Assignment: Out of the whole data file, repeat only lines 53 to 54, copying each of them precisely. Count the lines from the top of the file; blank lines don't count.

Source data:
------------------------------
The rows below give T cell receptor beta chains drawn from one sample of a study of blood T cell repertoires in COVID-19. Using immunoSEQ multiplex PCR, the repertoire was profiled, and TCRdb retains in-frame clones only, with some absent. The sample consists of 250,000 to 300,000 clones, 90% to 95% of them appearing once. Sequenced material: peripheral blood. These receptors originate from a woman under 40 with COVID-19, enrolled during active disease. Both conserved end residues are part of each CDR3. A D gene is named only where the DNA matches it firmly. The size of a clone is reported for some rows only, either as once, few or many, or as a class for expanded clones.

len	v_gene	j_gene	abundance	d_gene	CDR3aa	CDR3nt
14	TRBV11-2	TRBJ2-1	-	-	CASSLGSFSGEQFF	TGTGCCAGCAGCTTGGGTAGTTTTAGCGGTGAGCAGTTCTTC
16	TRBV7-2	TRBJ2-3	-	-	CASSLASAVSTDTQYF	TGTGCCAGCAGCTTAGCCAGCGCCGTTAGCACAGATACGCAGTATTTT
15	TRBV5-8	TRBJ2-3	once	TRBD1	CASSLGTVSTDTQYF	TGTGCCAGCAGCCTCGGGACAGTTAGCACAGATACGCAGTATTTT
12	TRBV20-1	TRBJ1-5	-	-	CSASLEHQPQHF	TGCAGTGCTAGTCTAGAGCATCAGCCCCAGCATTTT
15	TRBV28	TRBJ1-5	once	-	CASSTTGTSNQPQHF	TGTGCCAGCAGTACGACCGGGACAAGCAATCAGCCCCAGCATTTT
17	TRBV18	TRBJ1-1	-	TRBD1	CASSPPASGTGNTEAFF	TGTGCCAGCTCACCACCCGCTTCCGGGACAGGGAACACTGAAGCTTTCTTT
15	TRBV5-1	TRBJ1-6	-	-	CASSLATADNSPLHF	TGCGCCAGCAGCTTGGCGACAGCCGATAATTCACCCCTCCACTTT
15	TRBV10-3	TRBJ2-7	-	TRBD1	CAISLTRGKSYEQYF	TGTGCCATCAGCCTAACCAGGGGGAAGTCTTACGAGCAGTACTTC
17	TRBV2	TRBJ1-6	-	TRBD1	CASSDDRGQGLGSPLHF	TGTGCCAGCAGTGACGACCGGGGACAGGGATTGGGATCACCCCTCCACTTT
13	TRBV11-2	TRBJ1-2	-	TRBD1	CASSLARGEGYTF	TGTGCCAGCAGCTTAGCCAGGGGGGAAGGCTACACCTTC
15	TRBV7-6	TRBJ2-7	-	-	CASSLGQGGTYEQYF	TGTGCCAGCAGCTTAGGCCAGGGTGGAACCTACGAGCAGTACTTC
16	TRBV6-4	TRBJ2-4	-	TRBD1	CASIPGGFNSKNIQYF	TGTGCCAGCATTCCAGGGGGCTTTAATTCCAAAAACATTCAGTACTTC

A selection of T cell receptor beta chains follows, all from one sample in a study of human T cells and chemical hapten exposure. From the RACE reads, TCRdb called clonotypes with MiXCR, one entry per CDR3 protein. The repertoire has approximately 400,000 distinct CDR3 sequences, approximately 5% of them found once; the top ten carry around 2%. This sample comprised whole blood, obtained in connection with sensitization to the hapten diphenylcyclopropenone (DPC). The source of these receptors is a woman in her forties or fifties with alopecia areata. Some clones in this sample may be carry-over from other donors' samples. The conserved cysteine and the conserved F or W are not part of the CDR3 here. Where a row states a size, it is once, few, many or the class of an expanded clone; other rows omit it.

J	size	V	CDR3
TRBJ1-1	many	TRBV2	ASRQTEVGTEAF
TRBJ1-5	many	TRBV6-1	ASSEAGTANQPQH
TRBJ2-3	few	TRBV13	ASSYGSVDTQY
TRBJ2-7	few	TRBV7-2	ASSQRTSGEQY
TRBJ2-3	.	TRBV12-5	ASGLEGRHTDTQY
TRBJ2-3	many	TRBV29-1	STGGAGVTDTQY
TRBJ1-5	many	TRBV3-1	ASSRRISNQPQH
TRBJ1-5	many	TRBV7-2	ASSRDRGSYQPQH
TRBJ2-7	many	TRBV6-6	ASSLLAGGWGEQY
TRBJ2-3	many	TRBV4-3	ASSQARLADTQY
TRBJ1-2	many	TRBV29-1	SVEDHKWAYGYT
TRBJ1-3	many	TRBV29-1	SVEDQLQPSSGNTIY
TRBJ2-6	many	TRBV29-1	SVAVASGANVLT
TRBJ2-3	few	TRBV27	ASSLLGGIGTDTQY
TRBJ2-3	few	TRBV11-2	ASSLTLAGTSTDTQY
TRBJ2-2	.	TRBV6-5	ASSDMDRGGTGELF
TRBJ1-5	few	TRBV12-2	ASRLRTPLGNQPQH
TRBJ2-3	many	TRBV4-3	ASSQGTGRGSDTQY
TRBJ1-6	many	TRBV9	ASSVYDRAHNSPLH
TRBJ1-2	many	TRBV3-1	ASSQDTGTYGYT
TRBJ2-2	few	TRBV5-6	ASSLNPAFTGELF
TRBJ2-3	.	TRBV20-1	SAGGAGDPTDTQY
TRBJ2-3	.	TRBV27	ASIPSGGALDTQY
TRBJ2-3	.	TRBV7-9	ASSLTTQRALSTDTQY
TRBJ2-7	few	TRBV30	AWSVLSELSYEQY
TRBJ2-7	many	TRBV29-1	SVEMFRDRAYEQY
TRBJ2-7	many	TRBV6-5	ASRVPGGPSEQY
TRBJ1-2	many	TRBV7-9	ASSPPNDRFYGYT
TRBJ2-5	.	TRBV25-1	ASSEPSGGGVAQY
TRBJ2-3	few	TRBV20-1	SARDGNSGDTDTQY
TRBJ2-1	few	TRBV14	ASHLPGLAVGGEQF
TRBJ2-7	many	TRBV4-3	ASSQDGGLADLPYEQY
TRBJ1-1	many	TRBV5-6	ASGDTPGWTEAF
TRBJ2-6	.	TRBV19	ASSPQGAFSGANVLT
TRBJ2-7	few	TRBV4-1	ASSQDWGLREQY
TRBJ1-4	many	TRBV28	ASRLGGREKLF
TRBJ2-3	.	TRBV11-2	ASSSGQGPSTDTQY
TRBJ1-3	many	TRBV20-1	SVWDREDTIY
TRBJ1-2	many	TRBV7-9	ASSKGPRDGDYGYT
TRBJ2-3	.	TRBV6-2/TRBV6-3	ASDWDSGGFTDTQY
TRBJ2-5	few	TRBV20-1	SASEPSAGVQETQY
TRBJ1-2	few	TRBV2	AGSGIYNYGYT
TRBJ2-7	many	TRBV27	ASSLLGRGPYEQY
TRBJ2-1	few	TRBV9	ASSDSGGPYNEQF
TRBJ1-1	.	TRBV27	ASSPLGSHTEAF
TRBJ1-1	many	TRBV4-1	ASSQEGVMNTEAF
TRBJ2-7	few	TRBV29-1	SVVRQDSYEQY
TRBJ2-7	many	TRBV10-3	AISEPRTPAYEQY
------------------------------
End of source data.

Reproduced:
TRBJ2-3	.	TRBV11-2	ASSSGQGPSTDTQY
TRBJ1-3	many	TRBV20-1	SVWDREDTIY